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Cape Verde: Cape Verde Education Profile 2012






Cape Verde Education Profile 2012

Indeed, the average net primary school enrolment rate is about 88% for boys and 89% for girls in urban areas, and 90% for boys and 87% for girls in rural ones. Enrolment rates are also relatively high in pre-school (60%) and in secondary school (82% for boys and 89% for girls in urban areas, and 77% for boys and 81% for girls in rural ones). Some 8 000 students are enrolled in Cape Verdean universities (3 000 in the public university), while 6 000 are studying abroad, in part because some fields, such as medicine, are not taught in local universities.

Dropout rates are low in primary school (about 2%) and reach 8% in secondary school, while repetition rates for primary and secondary schools are about 10% and 25%, respectively. Literacy was 79.6% in 2007 but significantly lower for women than for men; among young people ages 15-24, literacy is 96% without significant differences based on gender or location.

Challenges for the education system in Cape Verde concern especially quality in pre-schooling and primary schooling. Only 20% of teachers are adequately trained in the former and 13% lack specific training in the latter. In tertiary schooling, the main challenge is to increase capacity. Since September 2009, French and English are both taught in all primary schools. Some primary and secondary schools are also experimenting with revised curricula and an evaluation of learning quality. The programme Mundo Novo (new world) aims to foster e-learning, and to assure Internet connectivity for all university and secondary school students, and for the majority of primary school pupils.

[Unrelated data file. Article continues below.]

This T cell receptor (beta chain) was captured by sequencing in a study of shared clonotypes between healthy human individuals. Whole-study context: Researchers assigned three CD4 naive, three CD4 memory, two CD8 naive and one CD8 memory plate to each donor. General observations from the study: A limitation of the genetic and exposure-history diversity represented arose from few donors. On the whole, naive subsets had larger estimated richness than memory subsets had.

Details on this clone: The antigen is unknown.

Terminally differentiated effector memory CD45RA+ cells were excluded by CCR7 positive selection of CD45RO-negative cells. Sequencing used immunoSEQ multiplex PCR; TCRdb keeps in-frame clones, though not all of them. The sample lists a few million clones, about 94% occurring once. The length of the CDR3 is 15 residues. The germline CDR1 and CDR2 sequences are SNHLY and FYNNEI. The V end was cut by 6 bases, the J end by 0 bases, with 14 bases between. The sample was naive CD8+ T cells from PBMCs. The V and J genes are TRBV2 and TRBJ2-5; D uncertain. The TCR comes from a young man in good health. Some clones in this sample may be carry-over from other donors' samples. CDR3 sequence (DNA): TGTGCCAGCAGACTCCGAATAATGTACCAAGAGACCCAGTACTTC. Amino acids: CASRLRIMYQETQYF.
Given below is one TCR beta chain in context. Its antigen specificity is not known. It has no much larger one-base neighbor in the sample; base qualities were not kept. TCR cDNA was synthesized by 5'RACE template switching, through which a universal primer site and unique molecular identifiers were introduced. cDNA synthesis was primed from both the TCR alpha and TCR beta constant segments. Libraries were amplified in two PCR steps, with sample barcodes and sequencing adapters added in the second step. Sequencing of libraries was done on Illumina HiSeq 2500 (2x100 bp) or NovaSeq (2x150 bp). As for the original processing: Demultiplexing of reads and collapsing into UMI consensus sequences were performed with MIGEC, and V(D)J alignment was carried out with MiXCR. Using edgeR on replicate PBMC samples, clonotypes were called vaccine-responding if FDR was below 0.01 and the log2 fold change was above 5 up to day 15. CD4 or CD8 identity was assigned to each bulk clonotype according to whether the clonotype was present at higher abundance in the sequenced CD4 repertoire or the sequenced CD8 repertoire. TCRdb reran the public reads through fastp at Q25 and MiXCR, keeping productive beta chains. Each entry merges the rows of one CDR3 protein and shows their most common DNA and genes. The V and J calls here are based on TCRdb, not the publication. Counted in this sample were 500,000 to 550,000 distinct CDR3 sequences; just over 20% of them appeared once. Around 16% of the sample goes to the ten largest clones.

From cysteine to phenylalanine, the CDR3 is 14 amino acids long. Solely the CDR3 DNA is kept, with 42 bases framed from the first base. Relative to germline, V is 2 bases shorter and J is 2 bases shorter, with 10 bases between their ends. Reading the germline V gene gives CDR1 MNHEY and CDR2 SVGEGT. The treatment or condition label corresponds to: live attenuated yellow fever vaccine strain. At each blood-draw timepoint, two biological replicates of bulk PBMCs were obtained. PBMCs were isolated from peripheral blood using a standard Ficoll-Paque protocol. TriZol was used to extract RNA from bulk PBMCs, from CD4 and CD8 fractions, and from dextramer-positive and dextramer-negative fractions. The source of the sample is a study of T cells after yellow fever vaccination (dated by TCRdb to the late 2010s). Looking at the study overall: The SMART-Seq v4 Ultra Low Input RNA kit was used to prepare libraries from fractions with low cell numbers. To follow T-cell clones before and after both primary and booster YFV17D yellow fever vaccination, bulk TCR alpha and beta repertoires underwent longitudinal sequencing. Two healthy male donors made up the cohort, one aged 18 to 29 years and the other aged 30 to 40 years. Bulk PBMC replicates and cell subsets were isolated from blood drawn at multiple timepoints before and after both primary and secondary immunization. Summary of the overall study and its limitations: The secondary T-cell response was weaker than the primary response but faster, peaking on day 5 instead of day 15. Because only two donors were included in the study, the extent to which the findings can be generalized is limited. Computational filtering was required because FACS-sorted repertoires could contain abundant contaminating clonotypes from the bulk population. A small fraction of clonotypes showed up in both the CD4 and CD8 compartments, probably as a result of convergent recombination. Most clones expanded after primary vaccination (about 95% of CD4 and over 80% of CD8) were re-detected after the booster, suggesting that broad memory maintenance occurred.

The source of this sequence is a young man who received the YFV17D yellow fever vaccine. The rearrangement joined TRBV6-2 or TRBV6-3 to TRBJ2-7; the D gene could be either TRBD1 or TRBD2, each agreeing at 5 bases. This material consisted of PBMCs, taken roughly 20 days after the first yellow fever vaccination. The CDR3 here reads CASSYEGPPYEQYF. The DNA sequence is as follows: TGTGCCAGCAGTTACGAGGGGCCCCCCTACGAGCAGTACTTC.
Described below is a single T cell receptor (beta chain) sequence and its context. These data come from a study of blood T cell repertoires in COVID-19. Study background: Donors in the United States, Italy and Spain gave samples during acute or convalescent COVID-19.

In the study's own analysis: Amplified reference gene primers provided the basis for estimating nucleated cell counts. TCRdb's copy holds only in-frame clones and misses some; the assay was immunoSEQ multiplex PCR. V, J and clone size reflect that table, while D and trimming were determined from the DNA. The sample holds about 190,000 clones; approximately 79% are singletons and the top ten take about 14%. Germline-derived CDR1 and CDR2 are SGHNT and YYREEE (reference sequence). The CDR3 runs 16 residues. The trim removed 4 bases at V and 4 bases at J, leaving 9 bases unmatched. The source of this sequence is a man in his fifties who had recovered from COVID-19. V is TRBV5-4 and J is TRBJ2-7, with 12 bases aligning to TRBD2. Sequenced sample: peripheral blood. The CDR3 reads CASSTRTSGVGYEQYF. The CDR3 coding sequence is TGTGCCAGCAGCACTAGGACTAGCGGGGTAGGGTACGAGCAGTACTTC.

A considerable and stable share of GDP, about 7%, is devoted to education, mostly in primary schooling. There have been efforts to develop co-ordinated plans for education (accounting for 5.87% of the 2009 budget), employment and professional training (4.24%, financed by the Netherlands and Luxembourg) in order to address the mismatch between job skills and jobs vacancies and thereby increase employment. The first step consists of standardising diplomas and turning competences to account with a system of exams that certify practical skills. New programmes aim at addressing the lack of intermediate qualified workers by strengthening secondary education with professional training in hotel, banking, and renewable energy sectors.

Primary school education in Cape Verde is mandatory between the ages of 6 and 14 years and free for children ages 6 to 12.

In 1997, the gross primary enrollment rate was 148.8 percent. While enrollment rates indicate a level of commitment to education, they do not always reflect children’s participation in school. Textbooks have been made available to 90 percent of school children, and 83 percent of the teachers have attended in-service teacher training. Although most children have access to education, some problems remain. For example, many students and some teachers speak Creole at home and have a poor command of Portuguese (the language of instruction).

Visitors from China's Jiaotong University Welcomed to Campus
Pictured below is BSC President Dana Mohler- Faria , Vice President Edward Minnock, School of Arts and Sciences Acting Dean Dr. Rita Miller, and Dr. Wing-Kai To at a luncheon with visitors from Jiaotong University. Since last year, Jiaotong University has been a partner with Bridgewater and currently there are five students from the university studying at BSC. Also three professors from Jiaotong University came to Bridgewater last February for research and teaching. Two of those professors remain here .In June BSC will be sponsoring a three week study tour to Jiaotong University .